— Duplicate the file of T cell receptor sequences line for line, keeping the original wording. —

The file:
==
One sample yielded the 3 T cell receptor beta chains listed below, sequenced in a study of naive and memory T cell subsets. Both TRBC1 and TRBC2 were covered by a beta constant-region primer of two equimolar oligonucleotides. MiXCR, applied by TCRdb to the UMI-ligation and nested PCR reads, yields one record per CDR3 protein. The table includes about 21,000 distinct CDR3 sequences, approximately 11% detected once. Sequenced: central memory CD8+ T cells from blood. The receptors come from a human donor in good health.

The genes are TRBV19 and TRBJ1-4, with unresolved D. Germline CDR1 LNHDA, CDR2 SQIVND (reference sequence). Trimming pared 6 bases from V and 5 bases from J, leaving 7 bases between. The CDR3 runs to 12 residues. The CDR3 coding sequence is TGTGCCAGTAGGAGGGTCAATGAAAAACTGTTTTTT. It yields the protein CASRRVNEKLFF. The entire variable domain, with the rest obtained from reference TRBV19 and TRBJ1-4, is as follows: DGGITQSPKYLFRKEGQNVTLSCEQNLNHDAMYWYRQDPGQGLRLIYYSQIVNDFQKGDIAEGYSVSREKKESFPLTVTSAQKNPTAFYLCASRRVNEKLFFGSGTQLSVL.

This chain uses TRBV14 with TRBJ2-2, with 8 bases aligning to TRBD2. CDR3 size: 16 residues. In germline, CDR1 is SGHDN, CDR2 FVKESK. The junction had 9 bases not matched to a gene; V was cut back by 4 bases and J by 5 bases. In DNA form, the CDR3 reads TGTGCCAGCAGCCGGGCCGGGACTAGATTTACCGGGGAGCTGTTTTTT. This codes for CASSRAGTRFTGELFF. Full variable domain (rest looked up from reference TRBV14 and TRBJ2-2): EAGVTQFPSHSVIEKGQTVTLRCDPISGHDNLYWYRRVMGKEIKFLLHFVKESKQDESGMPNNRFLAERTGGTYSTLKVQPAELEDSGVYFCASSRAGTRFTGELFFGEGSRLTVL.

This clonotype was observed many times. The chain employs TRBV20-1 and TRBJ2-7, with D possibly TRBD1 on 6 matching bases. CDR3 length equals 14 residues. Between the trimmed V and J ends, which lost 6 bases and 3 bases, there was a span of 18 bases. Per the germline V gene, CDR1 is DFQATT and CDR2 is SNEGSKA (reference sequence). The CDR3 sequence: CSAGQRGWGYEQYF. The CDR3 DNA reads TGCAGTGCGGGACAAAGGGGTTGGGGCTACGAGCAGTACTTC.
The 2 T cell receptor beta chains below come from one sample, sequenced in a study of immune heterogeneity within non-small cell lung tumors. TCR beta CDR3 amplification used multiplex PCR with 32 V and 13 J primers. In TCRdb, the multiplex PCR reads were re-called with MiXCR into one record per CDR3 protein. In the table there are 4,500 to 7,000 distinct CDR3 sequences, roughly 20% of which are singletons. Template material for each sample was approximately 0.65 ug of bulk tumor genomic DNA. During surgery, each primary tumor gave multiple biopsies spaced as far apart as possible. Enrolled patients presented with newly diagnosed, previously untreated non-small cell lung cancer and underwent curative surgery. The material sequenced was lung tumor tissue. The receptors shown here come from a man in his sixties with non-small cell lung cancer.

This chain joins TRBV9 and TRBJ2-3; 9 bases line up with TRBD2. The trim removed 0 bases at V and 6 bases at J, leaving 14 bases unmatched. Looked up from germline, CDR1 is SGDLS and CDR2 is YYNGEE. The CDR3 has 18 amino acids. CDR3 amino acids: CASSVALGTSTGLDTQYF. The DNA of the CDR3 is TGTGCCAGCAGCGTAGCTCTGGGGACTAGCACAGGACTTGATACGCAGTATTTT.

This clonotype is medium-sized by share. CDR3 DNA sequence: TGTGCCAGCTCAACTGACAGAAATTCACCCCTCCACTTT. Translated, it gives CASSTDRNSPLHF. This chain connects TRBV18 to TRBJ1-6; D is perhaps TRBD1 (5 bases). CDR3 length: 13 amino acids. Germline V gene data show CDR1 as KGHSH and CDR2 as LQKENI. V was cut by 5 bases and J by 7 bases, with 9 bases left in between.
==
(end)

One sample yielded the 3 T cell receptor beta chains listed below, sequenced in a study of naive and memory T cell subsets. Both TRBC1 and TRBC2 were covered by a beta constant-region primer of two equimolar oligonucleotides. MiXCR, applied by TCRdb to the UMI-ligation and nested PCR reads, yields one record per CDR3 protein. The table includes about 21,000 distinct CDR3 sequences, approximately 11% detected once. Sequenced: central memory CD8+ T cells from blood. The receptors come from a human donor in good health.

The genes are TRBV19 and TRBJ1-4, with unresolved D. Germline CDR1 LNHDA, CDR2 SQIVND (reference sequence). Trimming pared 6 bases from V and 5 bases from J, leaving 7 bases between. The CDR3 runs to 12 residues. The CDR3 coding sequence is TGTGCCAGTAGGAGGGTCAATGAAAAACTGTTTTTT. It yields the protein CASRRVNEKLFF. The entire variable domain, with the rest obtained from reference TRBV19 and TRBJ1-4, is as follows: DGGITQSPKYLFRKEGQNVTLSCEQNLNHDAMYWYRQDPGQGLRLIYYSQIVNDFQKGDIAEGYSVSREKKESFPLTVTSAQKNPTAFYLCASRRVNEKLFFGSGTQLSVL.

This chain uses TRBV14 with TRBJ2-2, with 8 bases aligning to TRBD2. CDR3 size: 16 residues. In germline, CDR1 is SGHDN, CDR2 FVKESK. The junction had 9 bases not matched to a gene; V was cut back by 4 bases and J by 5 bases. In DNA form, the CDR3 reads TGTGCCAGCAGCCGGGCCGGGACTAGATTTACCGGGGAGCTGTTTTTT. This codes for CASSRAGTRFTGELFF. Full variable domain (rest looked up from reference TRBV14 and TRBJ2-2): EAGVTQFPSHSVIEKGQTVTLRCDPISGHDNLYWYRRVMGKEIKFLLHFVKESKQDESGMPNNRFLAERTGGTYSTLKVQPAELEDSGVYFCASSRAGTRFTGELFFGEGSRLTVL.

This clonotype was observed many times. The chain employs TRBV20-1 and TRBJ2-7, with D possibly TRBD1 on 6 matching bases. CDR3 length equals 14 residues. Between the trimmed V and J ends, which lost 6 bases and 3 bases, there was a span of 18 bases. Per the germline V gene, CDR1 is DFQATT and CDR2 is SNEGSKA (reference sequence). The CDR3 sequence: CSAGQRGWGYEQYF. The CDR3 DNA reads TGCAGTGCGGGACAAAGGGGTTGGGGCTACGAGCAGTACTTC.
The 2 T cell receptor beta chains below come from one sample, sequenced in a study of immune heterogeneity within non-small cell lung tumors. TCR beta CDR3 amplification used multiplex PCR with 32 V and 13 J primers. In TCRdb, the multiplex PCR reads were re-called with MiXCR into one record per CDR3 protein. In the table there are 4,500 to 7,000 distinct CDR3 sequences, roughly 20% of which are singletons. Template material for each sample was approximately 0.65 ug of bulk tumor genomic DNA. During surgery, each primary tumor gave multiple biopsies spaced as far apart as possible. Enrolled patients presented with newly diagnosed, previously untreated non-small cell lung cancer and underwent curative surgery. The material sequenced was lung tumor tissue. The receptors shown here come from a man in his sixties with non-small cell lung cancer.

This chain joins TRBV9 and TRBJ2-3; 9 bases line up with TRBD2. The trim removed 0 bases at V and 6 bases at J, leaving 14 bases unmatched. Looked up from germline, CDR1 is SGDLS and CDR2 is YYNGEE. The CDR3 has 18 amino acids. CDR3 amino acids: CASSVALGTSTGLDTQYF. The DNA of the CDR3 is TGTGCCAGCAGCGTAGCTCTGGGGACTAGCACAGGACTTGATACGCAGTATTTT.

This clonotype is medium-sized by share. CDR3 DNA sequence: TGTGCCAGCTCAACTGACAGAAATTCACCCCTCCACTTT. Translated, it gives CASSTDRNSPLHF. This chain connects TRBV18 to TRBJ1-6; D is perhaps TRBD1 (5 bases). CDR3 length: 13 amino acids. Germline V gene data show CDR1 as KGHSH and CDR2 as LQKENI. V was cut by 5 bases and J by 7 bases, with 9 bases left in between.